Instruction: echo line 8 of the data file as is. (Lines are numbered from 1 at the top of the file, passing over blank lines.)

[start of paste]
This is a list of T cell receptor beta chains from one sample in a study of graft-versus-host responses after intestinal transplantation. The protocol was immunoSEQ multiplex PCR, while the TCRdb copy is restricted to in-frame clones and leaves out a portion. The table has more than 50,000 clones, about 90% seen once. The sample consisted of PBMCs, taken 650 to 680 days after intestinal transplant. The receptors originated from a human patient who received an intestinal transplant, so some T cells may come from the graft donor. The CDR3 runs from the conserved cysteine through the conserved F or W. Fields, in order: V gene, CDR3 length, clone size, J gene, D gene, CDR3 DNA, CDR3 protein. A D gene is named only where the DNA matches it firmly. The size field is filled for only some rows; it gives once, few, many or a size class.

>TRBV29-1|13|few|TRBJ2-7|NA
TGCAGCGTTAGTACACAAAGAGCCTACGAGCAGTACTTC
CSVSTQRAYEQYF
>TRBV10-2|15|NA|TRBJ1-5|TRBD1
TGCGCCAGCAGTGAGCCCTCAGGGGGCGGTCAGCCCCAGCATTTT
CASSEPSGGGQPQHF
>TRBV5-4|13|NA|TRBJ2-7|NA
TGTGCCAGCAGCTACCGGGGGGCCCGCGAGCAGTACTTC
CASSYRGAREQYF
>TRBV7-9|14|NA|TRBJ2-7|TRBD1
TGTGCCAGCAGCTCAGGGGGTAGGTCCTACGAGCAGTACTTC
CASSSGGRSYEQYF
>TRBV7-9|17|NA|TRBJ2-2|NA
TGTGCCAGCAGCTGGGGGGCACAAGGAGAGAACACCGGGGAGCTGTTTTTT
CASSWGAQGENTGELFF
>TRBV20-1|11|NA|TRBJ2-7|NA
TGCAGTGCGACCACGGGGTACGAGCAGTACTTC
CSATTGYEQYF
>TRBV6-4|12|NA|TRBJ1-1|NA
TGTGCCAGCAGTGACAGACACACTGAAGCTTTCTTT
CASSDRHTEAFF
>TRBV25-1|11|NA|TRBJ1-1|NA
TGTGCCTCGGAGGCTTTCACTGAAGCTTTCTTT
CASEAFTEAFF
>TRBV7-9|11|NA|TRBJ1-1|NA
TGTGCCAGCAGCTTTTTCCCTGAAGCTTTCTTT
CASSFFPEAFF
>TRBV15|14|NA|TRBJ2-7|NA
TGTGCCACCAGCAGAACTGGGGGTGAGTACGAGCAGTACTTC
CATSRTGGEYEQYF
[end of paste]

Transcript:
>TRBV5-4|13|NA|TRBJ2-7|NA